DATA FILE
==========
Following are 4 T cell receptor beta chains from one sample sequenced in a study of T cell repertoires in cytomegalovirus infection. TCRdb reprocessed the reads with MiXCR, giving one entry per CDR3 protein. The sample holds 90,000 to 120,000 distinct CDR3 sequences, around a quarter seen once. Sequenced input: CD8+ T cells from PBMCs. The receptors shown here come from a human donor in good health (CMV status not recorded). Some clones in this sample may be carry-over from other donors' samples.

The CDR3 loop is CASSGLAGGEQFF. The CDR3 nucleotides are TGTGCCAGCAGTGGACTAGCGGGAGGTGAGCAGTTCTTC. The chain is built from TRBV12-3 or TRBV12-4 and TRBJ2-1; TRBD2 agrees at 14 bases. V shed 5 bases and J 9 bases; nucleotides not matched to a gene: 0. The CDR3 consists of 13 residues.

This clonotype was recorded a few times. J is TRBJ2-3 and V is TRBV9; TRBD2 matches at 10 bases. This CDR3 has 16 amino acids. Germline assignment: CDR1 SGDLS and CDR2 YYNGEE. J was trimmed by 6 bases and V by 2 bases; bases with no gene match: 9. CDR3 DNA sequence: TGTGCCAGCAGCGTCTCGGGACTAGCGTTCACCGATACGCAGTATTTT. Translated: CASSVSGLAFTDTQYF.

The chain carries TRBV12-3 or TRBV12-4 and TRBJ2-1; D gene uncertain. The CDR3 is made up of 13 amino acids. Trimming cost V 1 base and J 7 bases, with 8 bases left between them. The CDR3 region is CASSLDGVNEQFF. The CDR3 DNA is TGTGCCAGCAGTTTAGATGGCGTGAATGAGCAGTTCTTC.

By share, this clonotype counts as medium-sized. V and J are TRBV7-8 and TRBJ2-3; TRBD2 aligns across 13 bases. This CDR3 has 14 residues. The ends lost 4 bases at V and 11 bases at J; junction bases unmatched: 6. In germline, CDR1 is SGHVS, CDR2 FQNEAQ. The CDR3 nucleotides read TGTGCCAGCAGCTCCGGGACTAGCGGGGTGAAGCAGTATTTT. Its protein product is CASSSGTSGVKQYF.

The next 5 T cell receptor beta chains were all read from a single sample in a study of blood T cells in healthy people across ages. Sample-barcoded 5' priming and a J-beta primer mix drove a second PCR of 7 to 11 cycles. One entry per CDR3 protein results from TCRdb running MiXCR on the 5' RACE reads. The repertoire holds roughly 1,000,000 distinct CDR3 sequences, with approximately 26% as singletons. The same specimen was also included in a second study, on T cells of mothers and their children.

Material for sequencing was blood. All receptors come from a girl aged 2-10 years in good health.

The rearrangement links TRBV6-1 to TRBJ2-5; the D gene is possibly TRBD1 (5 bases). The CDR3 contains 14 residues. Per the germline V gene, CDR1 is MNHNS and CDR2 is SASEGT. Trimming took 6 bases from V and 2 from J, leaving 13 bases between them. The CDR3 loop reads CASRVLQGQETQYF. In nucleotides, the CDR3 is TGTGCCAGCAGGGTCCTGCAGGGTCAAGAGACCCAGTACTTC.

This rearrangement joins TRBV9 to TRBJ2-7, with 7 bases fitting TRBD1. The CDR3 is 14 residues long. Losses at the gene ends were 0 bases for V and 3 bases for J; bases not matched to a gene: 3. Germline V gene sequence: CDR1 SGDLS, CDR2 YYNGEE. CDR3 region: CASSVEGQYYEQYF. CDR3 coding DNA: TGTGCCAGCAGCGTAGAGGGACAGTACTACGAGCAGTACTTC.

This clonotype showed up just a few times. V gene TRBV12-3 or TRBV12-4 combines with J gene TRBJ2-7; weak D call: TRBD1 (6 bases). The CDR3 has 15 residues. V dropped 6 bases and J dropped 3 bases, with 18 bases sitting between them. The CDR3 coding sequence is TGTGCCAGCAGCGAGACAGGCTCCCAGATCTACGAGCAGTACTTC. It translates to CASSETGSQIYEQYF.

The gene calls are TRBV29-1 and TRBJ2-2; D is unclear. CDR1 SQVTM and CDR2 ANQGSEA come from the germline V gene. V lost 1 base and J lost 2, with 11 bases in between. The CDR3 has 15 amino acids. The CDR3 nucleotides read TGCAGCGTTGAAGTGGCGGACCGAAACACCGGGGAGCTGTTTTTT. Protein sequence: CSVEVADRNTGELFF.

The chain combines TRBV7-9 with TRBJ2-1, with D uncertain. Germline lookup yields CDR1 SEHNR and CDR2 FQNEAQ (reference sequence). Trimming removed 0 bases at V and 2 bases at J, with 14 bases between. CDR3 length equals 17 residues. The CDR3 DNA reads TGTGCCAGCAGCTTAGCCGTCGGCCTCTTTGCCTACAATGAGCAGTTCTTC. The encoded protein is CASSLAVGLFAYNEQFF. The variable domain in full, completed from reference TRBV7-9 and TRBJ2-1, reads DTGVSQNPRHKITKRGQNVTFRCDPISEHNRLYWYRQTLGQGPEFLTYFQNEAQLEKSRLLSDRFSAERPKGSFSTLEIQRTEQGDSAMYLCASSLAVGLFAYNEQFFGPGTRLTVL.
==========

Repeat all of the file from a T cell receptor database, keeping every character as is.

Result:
Following are 4 T cell receptor beta chains from one sample sequenced in a study of T cell repertoires in cytomegalovirus infection. TCRdb reprocessed the reads with MiXCR, giving one entry per CDR3 protein. The sample holds 90,000 to 120,000 distinct CDR3 sequences, around a quarter seen once. Sequenced input: CD8+ T cells from PBMCs. The receptors shown here come from a human donor in good health (CMV status not recorded). Some clones in this sample may be carry-over from other donors' samples.

The CDR3 loop is CASSGLAGGEQFF. The CDR3 nucleotides are TGTGCCAGCAGTGGACTAGCGGGAGGTGAGCAGTTCTTC. The chain is built from TRBV12-3 or TRBV12-4 and TRBJ2-1; TRBD2 agrees at 14 bases. V shed 5 bases and J 9 bases; nucleotides not matched to a gene: 0. The CDR3 consists of 13 residues.

This clonotype was recorded a few times. J is TRBJ2-3 and V is TRBV9; TRBD2 matches at 10 bases. This CDR3 has 16 amino acids. Germline assignment: CDR1 SGDLS and CDR2 YYNGEE. J was trimmed by 6 bases and V by 2 bases; bases with no gene match: 9. CDR3 DNA sequence: TGTGCCAGCAGCGTCTCGGGACTAGCGTTCACCGATACGCAGTATTTT. Translated: CASSVSGLAFTDTQYF.

The chain carries TRBV12-3 or TRBV12-4 and TRBJ2-1; D gene uncertain. The CDR3 is made up of 13 amino acids. Trimming cost V 1 base and J 7 bases, with 8 bases left between them. The CDR3 region is CASSLDGVNEQFF. The CDR3 DNA is TGTGCCAGCAGTTTAGATGGCGTGAATGAGCAGTTCTTC.

By share, this clonotype counts as medium-sized. V and J are TRBV7-8 and TRBJ2-3; TRBD2 aligns across 13 bases. This CDR3 has 14 residues. The ends lost 4 bases at V and 11 bases at J; junction bases unmatched: 6. In germline, CDR1 is SGHVS, CDR2 FQNEAQ. The CDR3 nucleotides read TGTGCCAGCAGCTCCGGGACTAGCGGGGTGAAGCAGTATTTT. Its protein product is CASSSGTSGVKQYF.

The next 5 T cell receptor beta chains were all read from a single sample in a study of blood T cells in healthy people across ages. Sample-barcoded 5' priming and a J-beta primer mix drove a second PCR of 7 to 11 cycles. One entry per CDR3 protein results from TCRdb running MiXCR on the 5' RACE reads. The repertoire holds roughly 1,000,000 distinct CDR3 sequences, with approximately 26% as singletons. The same specimen was also included in a second study, on T cells of mothers and their children.

Material for sequencing was blood. All receptors come from a girl aged 2-10 years in good health.

The rearrangement links TRBV6-1 to TRBJ2-5; the D gene is possibly TRBD1 (5 bases). The CDR3 contains 14 residues. Per the germline V gene, CDR1 is MNHNS and CDR2 is SASEGT. Trimming took 6 bases from V and 2 from J, leaving 13 bases between them. The CDR3 loop reads CASRVLQGQETQYF. In nucleotides, the CDR3 is TGTGCCAGCAGGGTCCTGCAGGGTCAAGAGACCCAGTACTTC.

This rearrangement joins TRBV9 to TRBJ2-7, with 7 bases fitting TRBD1. The CDR3 is 14 residues long. Losses at the gene ends were 0 bases for V and 3 bases for J; bases not matched to a gene: 3. Germline V gene sequence: CDR1 SGDLS, CDR2 YYNGEE. CDR3 region: CASSVEGQYYEQYF. CDR3 coding DNA: TGTGCCAGCAGCGTAGAGGGACAGTACTACGAGCAGTACTTC.

This clonotype showed up just a few times. V gene TRBV12-3 or TRBV12-4 combines with J gene TRBJ2-7; weak D call: TRBD1 (6 bases). The CDR3 has 15 residues. V dropped 6 bases and J dropped 3 bases, with 18 bases sitting between them. The CDR3 coding sequence is TGTGCCAGCAGCGAGACAGGCTCCCAGATCTACGAGCAGTACTTC. It translates to CASSETGSQIYEQYF.

The gene calls are TRBV29-1 and TRBJ2-2; D is unclear. CDR1 SQVTM and CDR2 ANQGSEA come from the germline V gene. V lost 1 base and J lost 2, with 11 bases in between. The CDR3 has 15 amino acids. The CDR3 nucleotides read TGCAGCGTTGAAGTGGCGGACCGAAACACCGGGGAGCTGTTTTTT. Protein sequence: CSVEVADRNTGELFF.

The chain combines TRBV7-9 with TRBJ2-1, with D uncertain. Germline lookup yields CDR1 SEHNR and CDR2 FQNEAQ (reference sequence). Trimming removed 0 bases at V and 2 bases at J, with 14 bases between. CDR3 length equals 17 residues. The CDR3 DNA reads TGTGCCAGCAGCTTAGCCGTCGGCCTCTTTGCCTACAATGAGCAGTTCTTC. The encoded protein is CASSLAVGLFAYNEQFF. The variable domain in full, completed from reference TRBV7-9 and TRBJ2-1, reads DTGVSQNPRHKITKRGQNVTFRCDPISEHNRLYWYRQTLGQGPEFLTYFQNEAQLEKSRLLSDRFSAERPKGSFSTLEIQRTEQGDSAMYLCASSLAVGLFAYNEQFFGPGTRLTVL.